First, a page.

1. What types of activity are important for different age groups?

KYM: There is a considerable amount of detail that can be expanded upon based on age and ability, but on a very basic level, it would be as follows:

Infant to Baby (birth–6 months):

  • Peekaboo type play assists in memory for objects and people
  • Rhymes and songs for a lyrical, comforting repetitive chant
  • Shaker toys that make noise to encourage reaching for new objects
  • Rocking and jumping games (bouncing baby on lap to music)
  • Cuddling, feeling touch, hearing a parental voice for security
  • Baby massage for calming and soothing

Toddler:

  • Establishing routines for various times of the day such as bedtime, bath and meals
  • Movement games (dancing to music, playing Simon Says)
  • Language activities done in verse, nursery rhymes
  • Making animal noises to matching pictures
  • Fingerplay to songs like Eensy Weensy Spider
  • Dress Up
  • Pretend play – make-believe, sensory games
  • Creative activities – paint, crayons, paper (hand-eye co-ordination/fine motor)
  • Sorting by shape, texture, size and colour

Preschool:

  • Playing Dress Up
  • Active games that use perceptual motor skills such as leaping, sliding, galloping, running, hopping and jumping
  • Object control activities like catching, throwing, dribbling, rolling and kicking
  • Sharing and understanding feelings
  • Regular reading, storytelling and language games

School Age:

  • Gift child as a special helper
  • Play exploration and perceptual-motor skills games
  • Arts and crafts
  • Letter and number games for simple adding and spelling
  • Basic cooking to learn measuring, mixing and time

  1. What is the impact of technology on children’s physical activity?

KYM: In this techno-focused, digitally-driven age, it’s easy to lose sight of our need to sit less and move more. Where it used to be the norm for children to walk, skateboard, skip or bike to school, they are now driven by bus or car. The electronic age is here to stay and with it a monopoly on those who are using the devices getting younger and younger.

The meaning of the word “mobile” has undergone a 21st-century shift.  Our previously ‘mobile’ bodies have been replaced with ‘mobile’ gizmos and gadgets instead.  While turning off the electronics isn’t always easy, it is necessary, in order for families to make room for more physical play in their day.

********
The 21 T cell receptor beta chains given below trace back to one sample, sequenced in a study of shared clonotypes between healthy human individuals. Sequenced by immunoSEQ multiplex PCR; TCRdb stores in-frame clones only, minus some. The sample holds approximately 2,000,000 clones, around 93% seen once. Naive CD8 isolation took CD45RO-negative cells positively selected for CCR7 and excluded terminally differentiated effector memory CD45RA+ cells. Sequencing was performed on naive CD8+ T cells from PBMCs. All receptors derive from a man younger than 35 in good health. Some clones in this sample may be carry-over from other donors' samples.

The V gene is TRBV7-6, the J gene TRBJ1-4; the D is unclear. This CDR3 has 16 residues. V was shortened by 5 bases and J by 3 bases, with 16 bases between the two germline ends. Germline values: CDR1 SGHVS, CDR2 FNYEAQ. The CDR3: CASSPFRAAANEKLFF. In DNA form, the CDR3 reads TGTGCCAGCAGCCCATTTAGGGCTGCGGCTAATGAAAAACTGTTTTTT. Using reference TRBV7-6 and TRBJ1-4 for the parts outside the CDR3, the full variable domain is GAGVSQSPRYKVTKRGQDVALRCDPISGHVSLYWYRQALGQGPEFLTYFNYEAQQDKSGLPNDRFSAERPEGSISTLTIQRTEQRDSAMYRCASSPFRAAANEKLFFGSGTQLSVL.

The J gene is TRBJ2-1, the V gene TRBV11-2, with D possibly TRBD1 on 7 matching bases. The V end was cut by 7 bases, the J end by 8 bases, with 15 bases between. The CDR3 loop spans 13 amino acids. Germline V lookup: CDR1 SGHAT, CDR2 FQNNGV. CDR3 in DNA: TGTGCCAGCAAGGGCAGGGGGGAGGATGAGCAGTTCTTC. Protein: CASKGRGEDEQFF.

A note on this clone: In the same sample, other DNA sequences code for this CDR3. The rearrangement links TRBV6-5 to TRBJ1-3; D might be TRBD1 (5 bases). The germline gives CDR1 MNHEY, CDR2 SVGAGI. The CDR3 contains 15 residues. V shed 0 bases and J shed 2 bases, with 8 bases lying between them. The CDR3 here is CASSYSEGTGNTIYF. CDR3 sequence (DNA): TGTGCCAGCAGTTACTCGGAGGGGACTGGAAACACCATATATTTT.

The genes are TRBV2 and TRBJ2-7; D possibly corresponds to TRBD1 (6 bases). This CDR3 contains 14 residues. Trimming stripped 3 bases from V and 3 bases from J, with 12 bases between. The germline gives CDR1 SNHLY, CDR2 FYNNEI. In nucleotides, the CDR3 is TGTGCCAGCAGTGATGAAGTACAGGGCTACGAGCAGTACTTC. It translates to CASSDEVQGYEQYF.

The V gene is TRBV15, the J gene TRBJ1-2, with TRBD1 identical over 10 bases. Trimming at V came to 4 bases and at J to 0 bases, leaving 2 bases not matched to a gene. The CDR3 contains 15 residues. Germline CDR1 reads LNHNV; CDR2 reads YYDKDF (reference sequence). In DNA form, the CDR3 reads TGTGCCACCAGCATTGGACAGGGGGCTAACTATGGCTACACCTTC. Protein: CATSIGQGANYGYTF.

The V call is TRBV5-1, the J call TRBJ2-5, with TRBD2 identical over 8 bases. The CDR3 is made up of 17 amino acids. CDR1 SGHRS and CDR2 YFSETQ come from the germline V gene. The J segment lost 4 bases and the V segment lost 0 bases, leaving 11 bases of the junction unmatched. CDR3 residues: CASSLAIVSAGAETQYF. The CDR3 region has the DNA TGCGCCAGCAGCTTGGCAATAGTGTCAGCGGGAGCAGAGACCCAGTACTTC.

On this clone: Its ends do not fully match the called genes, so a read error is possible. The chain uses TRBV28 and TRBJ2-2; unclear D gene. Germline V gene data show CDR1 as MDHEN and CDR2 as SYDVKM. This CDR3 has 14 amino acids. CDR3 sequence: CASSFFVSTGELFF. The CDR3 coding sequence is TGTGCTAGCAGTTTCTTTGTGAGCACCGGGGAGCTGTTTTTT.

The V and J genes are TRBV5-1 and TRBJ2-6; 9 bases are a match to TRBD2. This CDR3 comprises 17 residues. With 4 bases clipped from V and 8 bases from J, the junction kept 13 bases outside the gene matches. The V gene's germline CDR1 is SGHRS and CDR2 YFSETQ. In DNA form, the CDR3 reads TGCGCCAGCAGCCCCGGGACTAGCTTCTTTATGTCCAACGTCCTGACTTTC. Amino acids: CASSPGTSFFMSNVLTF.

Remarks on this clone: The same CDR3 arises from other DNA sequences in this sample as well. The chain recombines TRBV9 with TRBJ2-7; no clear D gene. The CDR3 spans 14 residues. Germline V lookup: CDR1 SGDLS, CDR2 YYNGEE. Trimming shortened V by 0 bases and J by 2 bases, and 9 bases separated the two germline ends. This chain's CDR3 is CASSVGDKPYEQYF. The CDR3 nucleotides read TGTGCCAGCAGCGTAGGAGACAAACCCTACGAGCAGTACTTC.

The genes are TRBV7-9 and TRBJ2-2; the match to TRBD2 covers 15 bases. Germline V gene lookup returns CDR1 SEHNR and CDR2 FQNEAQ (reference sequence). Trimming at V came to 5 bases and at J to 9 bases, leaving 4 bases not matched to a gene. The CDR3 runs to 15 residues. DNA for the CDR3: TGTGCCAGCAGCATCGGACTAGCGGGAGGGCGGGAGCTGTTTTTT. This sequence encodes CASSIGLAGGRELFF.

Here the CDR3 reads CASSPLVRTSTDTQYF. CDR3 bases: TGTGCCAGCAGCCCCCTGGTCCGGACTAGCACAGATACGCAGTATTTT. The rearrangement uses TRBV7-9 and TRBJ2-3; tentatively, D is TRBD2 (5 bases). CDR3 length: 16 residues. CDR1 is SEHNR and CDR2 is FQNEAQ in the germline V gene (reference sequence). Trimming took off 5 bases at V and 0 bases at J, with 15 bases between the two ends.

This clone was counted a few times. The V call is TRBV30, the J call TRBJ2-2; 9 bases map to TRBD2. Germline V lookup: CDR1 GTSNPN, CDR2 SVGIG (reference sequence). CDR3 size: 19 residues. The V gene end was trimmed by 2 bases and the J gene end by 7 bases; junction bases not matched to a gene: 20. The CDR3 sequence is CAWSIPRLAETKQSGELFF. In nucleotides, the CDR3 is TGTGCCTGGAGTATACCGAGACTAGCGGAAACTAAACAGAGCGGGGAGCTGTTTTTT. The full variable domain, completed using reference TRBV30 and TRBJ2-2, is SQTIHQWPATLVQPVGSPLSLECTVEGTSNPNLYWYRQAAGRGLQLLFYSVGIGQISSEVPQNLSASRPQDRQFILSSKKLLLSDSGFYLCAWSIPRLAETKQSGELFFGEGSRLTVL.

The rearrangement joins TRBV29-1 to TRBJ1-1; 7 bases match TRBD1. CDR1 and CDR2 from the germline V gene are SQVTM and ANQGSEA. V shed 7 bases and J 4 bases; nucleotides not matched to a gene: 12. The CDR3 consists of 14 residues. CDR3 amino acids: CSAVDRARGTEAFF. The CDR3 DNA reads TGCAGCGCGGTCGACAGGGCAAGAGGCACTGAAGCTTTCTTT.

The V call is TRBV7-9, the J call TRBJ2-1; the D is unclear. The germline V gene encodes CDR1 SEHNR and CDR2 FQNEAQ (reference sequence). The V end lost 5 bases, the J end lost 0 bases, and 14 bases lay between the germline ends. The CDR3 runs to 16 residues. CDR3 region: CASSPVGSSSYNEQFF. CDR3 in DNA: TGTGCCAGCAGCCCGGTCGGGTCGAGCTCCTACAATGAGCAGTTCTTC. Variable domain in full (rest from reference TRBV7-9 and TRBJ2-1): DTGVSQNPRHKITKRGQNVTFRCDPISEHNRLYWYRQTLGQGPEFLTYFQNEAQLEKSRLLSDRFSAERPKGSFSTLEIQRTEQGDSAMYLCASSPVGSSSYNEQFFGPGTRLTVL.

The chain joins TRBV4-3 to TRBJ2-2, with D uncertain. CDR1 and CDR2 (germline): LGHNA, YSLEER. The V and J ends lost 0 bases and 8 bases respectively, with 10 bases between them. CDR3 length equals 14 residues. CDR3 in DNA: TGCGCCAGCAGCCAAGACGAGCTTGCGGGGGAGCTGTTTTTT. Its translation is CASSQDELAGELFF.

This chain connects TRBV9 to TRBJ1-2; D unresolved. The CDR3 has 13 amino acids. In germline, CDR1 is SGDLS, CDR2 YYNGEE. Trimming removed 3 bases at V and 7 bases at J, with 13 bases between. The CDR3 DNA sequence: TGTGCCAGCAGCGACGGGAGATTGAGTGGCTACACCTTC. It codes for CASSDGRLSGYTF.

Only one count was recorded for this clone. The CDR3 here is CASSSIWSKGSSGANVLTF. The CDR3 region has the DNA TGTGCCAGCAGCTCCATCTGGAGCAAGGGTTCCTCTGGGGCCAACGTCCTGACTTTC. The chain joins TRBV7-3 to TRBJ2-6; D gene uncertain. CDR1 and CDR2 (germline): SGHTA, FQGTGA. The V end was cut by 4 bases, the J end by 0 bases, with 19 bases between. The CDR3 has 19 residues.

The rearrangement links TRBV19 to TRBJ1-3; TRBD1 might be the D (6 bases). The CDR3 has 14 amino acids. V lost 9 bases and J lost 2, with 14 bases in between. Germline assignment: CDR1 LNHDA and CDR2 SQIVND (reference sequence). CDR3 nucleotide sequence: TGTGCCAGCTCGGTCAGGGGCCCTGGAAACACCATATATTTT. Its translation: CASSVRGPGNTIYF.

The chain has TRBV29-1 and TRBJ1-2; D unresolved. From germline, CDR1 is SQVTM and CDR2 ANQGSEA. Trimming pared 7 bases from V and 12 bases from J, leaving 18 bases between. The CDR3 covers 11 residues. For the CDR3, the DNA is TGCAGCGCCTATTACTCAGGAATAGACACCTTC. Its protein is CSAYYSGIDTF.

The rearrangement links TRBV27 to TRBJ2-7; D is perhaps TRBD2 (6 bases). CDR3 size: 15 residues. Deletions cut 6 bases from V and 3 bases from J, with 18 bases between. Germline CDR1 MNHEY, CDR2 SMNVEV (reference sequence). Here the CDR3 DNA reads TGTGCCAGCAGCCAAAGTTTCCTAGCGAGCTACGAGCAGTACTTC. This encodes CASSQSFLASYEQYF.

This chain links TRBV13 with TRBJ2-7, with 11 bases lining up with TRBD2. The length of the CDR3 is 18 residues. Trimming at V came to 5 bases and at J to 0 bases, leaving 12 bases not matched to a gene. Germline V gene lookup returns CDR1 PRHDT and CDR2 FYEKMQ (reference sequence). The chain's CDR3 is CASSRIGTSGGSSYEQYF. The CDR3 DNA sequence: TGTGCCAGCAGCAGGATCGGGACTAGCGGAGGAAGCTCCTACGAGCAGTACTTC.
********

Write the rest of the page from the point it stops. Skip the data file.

As far as the data plays out, Canadian kids are still getting an alarming D+ on their overall physical activity.*

*2018 ParticipACTION Report Card on Physical Activity for Children and Youth

In our rush to always do more in less time, it’s important to remember there is a way to fit physical activity into our family life because only sixty-two percent of 3 to 4-year-olds are attaining the recommended amount of daily activity for their age group.*  That leaves a thirty-eight percent margin for improvement.

Meanwhile, a whopping seventy-six percent of 3 to 4-year-olds are spending too much time interacting with screens.** As they get older, the numbers plummet further as our youth become even less active.  Just thirty-five per cent of 5 to 17-year-old’s fall within the recommended amount of physicality for their age groups*, creating an opportunity for sixty-five per cent of adolescents to better the stats. Just over half, or fifty-one percent of 5 to 17-year-olds are overdosing on digital usage.**

* 2018 Canadian 24 – Hour Movement Guidelines for Children and Youth

** Canadian 24-Hour Movement Guidelines for recreational screen-based sedentary behaviours.

ABOUT OUR CONTRIBUTORS:

Kym Grippo: Kym Grippo's positive approach to solving tough problems has changed the way companies view physical activity and the impact it has on their productivity and satisfaction as a result. As the Founder of LifeSports, Kym specializes in bringing health and wellness business’ to life through video.  With the personal motto 'Changing the way the world plays every day,' this high-energy professional has embraced her background in television, media production and fitness to help active living brands get great results. Mom to two boys, in her spare time this New Balance Ambassador loves travelling and spending time with her family.

Jennifer Comber: Jennifer Comber has been on the Kids & Company team since 2005. She started off working in an infant room and has grown into our Director of Administration! Jennifer resides in Whitby with her husband and four children.

Jackie Winters: Jacqueline (Jackie) Winters is the Area Director for the Edmonton Area centres. She holds a Bachelor of Education with a minor in special needs. Jackie has a large, beautiful family with five children who like to travel and go for long walks. If she is able to find a bit of quiet time for herself you can likely find her scrapbooking.

This is Part 1 of a 2 Part blog series on the Importance of Physical Activity in Children. Stay Tuned for Part 2.